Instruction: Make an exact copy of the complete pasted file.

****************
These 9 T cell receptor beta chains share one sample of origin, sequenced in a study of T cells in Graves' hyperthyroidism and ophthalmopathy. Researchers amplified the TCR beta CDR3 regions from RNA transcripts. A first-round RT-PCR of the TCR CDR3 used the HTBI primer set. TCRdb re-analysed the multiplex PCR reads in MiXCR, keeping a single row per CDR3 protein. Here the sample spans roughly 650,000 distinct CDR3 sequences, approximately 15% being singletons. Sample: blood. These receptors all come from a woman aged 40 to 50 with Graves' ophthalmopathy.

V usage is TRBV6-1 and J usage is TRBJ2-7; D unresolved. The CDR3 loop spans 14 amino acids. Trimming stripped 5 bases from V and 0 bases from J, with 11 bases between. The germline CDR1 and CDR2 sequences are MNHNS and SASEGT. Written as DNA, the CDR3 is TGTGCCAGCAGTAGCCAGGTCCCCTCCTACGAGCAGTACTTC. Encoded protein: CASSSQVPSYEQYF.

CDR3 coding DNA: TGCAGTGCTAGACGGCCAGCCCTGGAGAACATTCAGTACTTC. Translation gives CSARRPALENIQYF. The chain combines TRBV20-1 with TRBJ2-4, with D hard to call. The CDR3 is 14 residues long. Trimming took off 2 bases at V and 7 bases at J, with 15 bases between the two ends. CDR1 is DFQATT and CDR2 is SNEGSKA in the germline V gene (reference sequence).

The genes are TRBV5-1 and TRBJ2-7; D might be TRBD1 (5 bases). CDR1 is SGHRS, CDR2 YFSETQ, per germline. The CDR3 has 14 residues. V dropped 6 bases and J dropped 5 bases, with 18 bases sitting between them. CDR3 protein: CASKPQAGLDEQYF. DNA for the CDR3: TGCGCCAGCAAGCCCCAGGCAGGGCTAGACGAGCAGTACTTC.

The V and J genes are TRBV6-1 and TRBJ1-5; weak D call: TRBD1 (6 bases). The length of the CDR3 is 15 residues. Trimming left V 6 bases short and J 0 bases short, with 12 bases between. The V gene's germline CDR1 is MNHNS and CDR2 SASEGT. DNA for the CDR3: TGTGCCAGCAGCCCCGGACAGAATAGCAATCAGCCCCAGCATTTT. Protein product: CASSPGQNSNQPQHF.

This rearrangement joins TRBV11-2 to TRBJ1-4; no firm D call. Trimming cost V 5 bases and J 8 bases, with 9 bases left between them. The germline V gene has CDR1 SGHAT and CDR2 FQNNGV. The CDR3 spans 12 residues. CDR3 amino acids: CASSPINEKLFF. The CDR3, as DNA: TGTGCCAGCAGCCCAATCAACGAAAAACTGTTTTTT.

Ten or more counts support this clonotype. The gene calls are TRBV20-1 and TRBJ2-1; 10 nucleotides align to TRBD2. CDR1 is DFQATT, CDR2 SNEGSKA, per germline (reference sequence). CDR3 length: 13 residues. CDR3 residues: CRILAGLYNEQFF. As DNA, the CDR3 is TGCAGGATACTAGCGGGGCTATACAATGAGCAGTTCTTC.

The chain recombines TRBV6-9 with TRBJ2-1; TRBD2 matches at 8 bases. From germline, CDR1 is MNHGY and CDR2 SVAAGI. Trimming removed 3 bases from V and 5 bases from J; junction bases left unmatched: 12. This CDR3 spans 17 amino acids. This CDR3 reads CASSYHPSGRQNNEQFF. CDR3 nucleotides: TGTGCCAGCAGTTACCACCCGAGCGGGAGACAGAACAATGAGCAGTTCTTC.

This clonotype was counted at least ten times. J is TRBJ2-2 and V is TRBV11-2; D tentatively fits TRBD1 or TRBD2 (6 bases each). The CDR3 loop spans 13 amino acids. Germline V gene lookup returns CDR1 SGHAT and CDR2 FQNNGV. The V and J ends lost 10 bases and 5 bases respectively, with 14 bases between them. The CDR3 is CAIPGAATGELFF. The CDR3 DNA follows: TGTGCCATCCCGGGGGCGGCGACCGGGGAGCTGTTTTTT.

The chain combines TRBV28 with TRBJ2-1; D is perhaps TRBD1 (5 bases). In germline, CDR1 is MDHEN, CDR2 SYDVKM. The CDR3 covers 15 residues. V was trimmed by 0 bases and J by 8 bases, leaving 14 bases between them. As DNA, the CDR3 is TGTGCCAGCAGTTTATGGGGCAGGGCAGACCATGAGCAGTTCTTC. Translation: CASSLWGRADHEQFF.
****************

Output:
These 9 T cell receptor beta chains share one sample of origin, sequenced in a study of T cells in Graves' hyperthyroidism and ophthalmopathy. Researchers amplified the TCR beta CDR3 regions from RNA transcripts. A first-round RT-PCR of the TCR CDR3 used the HTBI primer set. TCRdb re-analysed the multiplex PCR reads in MiXCR, keeping a single row per CDR3 protein. Here the sample spans roughly 650,000 distinct CDR3 sequences, approximately 15% being singletons. Sample: blood. These receptors all come from a woman aged 40 to 50 with Graves' ophthalmopathy.

V usage is TRBV6-1 and J usage is TRBJ2-7; D unresolved. The CDR3 loop spans 14 amino acids. Trimming stripped 5 bases from V and 0 bases from J, with 11 bases between. The germline CDR1 and CDR2 sequences are MNHNS and SASEGT. Written as DNA, the CDR3 is TGTGCCAGCAGTAGCCAGGTCCCCTCCTACGAGCAGTACTTC. Encoded protein: CASSSQVPSYEQYF.

CDR3 coding DNA: TGCAGTGCTAGACGGCCAGCCCTGGAGAACATTCAGTACTTC. Translation gives CSARRPALENIQYF. The chain combines TRBV20-1 with TRBJ2-4, with D hard to call. The CDR3 is 14 residues long. Trimming took off 2 bases at V and 7 bases at J, with 15 bases between the two ends. CDR1 is DFQATT and CDR2 is SNEGSKA in the germline V gene (reference sequence).

The genes are TRBV5-1 and TRBJ2-7; D might be TRBD1 (5 bases). CDR1 is SGHRS, CDR2 YFSETQ, per germline. The CDR3 has 14 residues. V dropped 6 bases and J dropped 5 bases, with 18 bases sitting between them. CDR3 protein: CASKPQAGLDEQYF. DNA for the CDR3: TGCGCCAGCAAGCCCCAGGCAGGGCTAGACGAGCAGTACTTC.

The V and J genes are TRBV6-1 and TRBJ1-5; weak D call: TRBD1 (6 bases). The length of the CDR3 is 15 residues. Trimming left V 6 bases short and J 0 bases short, with 12 bases between. The V gene's germline CDR1 is MNHNS and CDR2 SASEGT. DNA for the CDR3: TGTGCCAGCAGCCCCGGACAGAATAGCAATCAGCCCCAGCATTTT. Protein product: CASSPGQNSNQPQHF.

This rearrangement joins TRBV11-2 to TRBJ1-4; no firm D call. Trimming cost V 5 bases and J 8 bases, with 9 bases left between them. The germline V gene has CDR1 SGHAT and CDR2 FQNNGV. The CDR3 spans 12 residues. CDR3 amino acids: CASSPINEKLFF. The CDR3, as DNA: TGTGCCAGCAGCCCAATCAACGAAAAACTGTTTTTT.

Ten or more counts support this clonotype. The gene calls are TRBV20-1 and TRBJ2-1; 10 nucleotides align to TRBD2. CDR1 is DFQATT, CDR2 SNEGSKA, per germline (reference sequence). CDR3 length: 13 residues. CDR3 residues: CRILAGLYNEQFF. As DNA, the CDR3 is TGCAGGATACTAGCGGGGCTATACAATGAGCAGTTCTTC.

The chain recombines TRBV6-9 with TRBJ2-1; TRBD2 matches at 8 bases. From germline, CDR1 is MNHGY and CDR2 SVAAGI. Trimming removed 3 bases from V and 5 bases from J; junction bases left unmatched: 12. This CDR3 spans 17 amino acids. This CDR3 reads CASSYHPSGRQNNEQFF. CDR3 nucleotides: TGTGCCAGCAGTTACCACCCGAGCGGGAGACAGAACAATGAGCAGTTCTTC.

This clonotype was counted at least ten times. J is TRBJ2-2 and V is TRBV11-2; D tentatively fits TRBD1 or TRBD2 (6 bases each). The CDR3 loop spans 13 amino acids. Germline V gene lookup returns CDR1 SGHAT and CDR2 FQNNGV. The V and J ends lost 10 bases and 5 bases respectively, with 14 bases between them. The CDR3 is CAIPGAATGELFF. The CDR3 DNA follows: TGTGCCATCCCGGGGGCGGCGACCGGGGAGCTGTTTTTT.

The chain combines TRBV28 with TRBJ2-1; D is perhaps TRBD1 (5 bases). In germline, CDR1 is MDHEN, CDR2 SYDVKM. The CDR3 covers 15 residues. V was trimmed by 0 bases and J by 8 bases, leaving 14 bases between them. As DNA, the CDR3 is TGTGCCAGCAGTTTATGGGGCAGGGCAGACCATGAGCAGTTCTTC. Translation: CASSLWGRADHEQFF.